Multimedia

Testing Pushback: Where Does It Stand? Where Is It Headed?
Teaching and Testing in the Common Core Era

Statewide standardized testing is facing strong criticism and public backlash; witness the opt-out movement that led many families in New York and elsewhere to skip Common Core exams last year. Will the opt-out campaign gain more adherents this spring? How are states responding to concerns about tests and their use? Will newfound federal flexibility spark further change?

Blog: Higher Ed Beat

SAT Makes Bid to Better Serve Poor Kids

David Coleman speaks to reporters at an Education Writers Seminar in Los Angeles, February 27, 2016. (Credit: EWA)

The SAT has been called out of touch, instructionally irrelevant, and a contributor to the diversity gaps on college campuses because the test arguably benefits wealthier students who can afford heaps of test preparation.

But now the SAT is fighting back. The College Board, the test’s owner, is hoping that a major makeover of the assessment that’s set to debut this weekend will persuade critics that students, teachers and colleges still need an exam that has been a centerpiece of the admissions landscape for 90 years.

Blog: The Educated Reporter

A Global Lens on Teacher Quality

A classroom at the Turku University Teacher Training School in Littoinen, Finland. The country sets a high bar for entrance into the teaching profession. (Jari Sjölund/Flickr via Creative Commons)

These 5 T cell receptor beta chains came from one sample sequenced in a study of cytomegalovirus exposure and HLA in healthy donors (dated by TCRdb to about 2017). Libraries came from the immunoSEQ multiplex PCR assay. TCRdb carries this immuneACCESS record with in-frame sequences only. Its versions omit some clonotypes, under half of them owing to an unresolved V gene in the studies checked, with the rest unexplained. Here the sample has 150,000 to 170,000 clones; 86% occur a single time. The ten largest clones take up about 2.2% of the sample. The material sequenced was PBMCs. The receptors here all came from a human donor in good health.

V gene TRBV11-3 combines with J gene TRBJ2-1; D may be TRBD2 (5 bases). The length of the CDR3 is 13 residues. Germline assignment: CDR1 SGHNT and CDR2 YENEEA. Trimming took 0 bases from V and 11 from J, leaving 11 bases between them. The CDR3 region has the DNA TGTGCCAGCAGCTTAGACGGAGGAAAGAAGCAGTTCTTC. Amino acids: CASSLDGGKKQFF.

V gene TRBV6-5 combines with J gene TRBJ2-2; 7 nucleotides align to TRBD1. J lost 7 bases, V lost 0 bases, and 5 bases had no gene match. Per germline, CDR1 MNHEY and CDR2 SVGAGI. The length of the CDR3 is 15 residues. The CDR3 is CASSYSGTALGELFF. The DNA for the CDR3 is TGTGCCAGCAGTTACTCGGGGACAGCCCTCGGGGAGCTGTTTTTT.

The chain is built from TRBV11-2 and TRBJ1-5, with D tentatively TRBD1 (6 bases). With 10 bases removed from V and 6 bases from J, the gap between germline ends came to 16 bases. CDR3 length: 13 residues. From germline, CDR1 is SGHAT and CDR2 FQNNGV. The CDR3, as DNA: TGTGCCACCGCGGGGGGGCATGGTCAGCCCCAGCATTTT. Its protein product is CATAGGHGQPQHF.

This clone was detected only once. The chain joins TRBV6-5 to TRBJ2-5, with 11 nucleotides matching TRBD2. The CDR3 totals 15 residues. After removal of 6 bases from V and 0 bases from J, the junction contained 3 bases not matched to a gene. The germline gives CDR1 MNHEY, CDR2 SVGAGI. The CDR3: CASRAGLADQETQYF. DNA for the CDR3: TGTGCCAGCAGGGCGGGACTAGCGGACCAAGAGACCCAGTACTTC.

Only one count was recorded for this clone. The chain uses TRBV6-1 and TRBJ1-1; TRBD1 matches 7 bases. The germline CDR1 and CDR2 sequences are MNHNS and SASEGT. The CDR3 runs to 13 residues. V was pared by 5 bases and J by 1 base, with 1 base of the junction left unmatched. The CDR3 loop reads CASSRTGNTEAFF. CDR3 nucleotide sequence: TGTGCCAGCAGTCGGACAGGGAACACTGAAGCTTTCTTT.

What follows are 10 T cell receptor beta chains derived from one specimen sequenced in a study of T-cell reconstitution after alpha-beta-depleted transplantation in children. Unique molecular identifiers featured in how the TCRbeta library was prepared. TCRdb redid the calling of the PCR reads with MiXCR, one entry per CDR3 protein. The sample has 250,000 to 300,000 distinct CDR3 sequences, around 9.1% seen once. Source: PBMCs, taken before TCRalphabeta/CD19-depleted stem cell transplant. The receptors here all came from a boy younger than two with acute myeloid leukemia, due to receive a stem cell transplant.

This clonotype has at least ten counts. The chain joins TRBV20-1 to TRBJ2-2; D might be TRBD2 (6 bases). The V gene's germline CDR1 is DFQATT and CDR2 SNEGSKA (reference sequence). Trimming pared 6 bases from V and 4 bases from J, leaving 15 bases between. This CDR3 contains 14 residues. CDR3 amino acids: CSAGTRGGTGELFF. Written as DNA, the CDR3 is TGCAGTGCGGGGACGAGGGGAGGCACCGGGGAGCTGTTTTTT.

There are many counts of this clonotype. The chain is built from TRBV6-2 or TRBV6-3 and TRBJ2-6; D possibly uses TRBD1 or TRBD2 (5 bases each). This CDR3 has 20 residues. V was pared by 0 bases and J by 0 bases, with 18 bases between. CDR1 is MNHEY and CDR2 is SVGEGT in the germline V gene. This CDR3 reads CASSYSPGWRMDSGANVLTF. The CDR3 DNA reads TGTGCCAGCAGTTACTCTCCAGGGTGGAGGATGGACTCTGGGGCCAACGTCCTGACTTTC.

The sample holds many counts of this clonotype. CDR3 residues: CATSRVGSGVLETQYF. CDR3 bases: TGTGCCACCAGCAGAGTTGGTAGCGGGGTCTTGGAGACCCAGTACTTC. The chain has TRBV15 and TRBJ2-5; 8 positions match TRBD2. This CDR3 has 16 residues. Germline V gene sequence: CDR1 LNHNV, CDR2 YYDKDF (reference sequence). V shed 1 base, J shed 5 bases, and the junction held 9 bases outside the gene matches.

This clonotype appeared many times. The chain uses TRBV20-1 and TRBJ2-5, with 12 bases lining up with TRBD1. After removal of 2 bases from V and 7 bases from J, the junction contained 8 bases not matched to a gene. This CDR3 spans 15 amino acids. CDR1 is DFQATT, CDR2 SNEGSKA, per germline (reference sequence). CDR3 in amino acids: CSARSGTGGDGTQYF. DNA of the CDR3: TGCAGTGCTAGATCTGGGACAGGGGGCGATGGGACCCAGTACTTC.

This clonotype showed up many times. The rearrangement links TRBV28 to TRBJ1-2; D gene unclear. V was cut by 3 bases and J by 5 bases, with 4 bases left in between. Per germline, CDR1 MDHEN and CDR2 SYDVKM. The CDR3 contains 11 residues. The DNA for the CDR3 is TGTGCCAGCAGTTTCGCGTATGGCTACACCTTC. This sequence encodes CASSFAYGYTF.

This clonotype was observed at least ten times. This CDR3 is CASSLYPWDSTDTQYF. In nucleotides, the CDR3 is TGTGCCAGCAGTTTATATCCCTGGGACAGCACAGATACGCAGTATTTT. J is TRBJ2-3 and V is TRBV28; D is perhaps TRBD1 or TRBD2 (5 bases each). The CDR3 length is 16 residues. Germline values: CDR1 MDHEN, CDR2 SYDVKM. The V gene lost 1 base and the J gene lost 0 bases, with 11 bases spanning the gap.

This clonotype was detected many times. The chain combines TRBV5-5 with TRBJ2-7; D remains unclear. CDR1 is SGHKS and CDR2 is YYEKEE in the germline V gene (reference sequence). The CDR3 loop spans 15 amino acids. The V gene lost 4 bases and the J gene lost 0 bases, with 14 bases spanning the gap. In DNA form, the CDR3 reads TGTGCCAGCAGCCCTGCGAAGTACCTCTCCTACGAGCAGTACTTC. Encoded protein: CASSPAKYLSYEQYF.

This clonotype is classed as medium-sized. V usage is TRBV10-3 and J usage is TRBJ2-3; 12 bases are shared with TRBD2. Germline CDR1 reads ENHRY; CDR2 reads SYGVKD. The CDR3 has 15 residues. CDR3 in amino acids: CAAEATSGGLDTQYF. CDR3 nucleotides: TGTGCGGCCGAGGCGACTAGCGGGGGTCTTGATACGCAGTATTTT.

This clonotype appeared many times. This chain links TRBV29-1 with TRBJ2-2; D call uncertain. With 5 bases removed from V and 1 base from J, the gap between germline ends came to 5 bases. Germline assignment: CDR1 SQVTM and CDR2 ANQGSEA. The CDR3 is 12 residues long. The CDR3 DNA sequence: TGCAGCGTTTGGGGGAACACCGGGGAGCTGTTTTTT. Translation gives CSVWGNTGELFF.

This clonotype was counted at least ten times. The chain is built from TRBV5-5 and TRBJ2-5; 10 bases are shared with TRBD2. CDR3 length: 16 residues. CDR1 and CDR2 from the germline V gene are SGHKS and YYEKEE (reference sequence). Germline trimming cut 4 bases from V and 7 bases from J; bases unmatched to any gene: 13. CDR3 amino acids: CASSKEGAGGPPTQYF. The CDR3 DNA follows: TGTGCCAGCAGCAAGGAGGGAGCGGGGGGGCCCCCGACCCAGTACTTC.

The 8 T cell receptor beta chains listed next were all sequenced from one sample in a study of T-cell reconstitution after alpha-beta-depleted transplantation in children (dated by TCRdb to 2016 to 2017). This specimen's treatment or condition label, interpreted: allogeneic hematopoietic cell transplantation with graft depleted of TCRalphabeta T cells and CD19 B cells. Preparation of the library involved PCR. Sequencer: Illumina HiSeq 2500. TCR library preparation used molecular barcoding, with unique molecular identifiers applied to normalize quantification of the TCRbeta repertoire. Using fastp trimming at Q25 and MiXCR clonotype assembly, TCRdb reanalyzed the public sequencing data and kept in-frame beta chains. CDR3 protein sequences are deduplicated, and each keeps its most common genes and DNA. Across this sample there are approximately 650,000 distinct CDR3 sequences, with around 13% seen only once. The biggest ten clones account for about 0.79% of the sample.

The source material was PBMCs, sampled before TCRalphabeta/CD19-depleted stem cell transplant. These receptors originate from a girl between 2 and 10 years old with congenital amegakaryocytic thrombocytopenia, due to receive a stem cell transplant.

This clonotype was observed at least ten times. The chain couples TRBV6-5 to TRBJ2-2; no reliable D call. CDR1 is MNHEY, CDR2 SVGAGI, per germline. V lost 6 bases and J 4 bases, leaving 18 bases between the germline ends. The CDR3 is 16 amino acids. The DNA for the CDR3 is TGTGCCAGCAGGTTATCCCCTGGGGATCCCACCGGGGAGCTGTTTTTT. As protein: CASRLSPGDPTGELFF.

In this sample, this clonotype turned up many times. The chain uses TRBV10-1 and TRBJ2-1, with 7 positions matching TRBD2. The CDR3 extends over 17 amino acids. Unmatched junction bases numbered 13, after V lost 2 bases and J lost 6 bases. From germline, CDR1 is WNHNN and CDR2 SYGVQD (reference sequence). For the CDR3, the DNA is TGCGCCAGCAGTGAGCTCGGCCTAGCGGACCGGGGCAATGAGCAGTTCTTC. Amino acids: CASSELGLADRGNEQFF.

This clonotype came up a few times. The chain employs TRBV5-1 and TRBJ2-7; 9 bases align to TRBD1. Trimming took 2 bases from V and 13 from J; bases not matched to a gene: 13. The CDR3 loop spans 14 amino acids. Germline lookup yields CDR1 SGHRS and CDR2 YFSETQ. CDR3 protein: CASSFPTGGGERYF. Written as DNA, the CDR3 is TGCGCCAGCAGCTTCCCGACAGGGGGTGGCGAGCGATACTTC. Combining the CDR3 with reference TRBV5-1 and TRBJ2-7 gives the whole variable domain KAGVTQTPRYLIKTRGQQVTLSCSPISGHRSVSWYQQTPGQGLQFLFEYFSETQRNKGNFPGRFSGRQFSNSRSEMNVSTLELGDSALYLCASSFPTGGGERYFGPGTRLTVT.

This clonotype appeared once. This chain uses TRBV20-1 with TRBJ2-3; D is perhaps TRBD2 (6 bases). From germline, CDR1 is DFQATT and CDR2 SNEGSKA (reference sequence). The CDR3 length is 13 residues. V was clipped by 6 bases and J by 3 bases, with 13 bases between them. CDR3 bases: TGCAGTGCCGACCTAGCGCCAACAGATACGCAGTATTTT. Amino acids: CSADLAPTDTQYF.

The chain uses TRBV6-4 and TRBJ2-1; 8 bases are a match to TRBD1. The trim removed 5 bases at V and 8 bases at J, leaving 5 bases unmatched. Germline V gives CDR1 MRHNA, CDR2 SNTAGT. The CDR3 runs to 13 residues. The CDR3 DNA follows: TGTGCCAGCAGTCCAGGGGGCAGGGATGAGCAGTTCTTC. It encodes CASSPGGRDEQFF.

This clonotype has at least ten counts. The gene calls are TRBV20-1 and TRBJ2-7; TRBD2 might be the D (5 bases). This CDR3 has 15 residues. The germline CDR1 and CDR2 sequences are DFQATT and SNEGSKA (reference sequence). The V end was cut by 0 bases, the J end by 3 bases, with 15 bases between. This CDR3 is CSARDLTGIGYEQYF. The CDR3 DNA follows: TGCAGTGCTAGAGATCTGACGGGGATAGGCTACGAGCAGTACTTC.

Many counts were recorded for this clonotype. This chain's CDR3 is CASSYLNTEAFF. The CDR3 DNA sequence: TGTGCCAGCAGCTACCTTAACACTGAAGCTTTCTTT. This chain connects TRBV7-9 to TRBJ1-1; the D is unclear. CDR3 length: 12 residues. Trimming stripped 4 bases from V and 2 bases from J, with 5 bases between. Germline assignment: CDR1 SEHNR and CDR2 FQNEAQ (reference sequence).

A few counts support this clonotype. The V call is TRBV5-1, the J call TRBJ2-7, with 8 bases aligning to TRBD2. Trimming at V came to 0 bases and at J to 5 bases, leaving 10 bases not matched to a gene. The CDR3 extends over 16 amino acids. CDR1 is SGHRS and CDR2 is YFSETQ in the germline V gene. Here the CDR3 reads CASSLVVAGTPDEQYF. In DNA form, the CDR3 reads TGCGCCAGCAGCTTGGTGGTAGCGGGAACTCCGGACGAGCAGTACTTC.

High-achieving countries share some common practices when it comes to the recruitment, training and development of public-school teachers, according to experts at a recent Education Writers Association event.

A few years ago in Singapore, teachers in a high school English department posed a question: Would having students conduct live debates on an issue before they wrote persuasive essays about it result in more highly developed final papers?

Report

National Benchmarks for State Achievement Standards
American Institutes for Research

State achievement standards represent how much the state expects their students to learn in order to reach various levels of academic proficiency. In the past, these achievement standards were used by each state to report adequate yearly progress under No Child Left Behind federal legislation, and are now being used for federal reporting under the Every Student Succeeds Act of 2015.

Report

National Benchmarks for State Achievement Standards
American Institutes for Research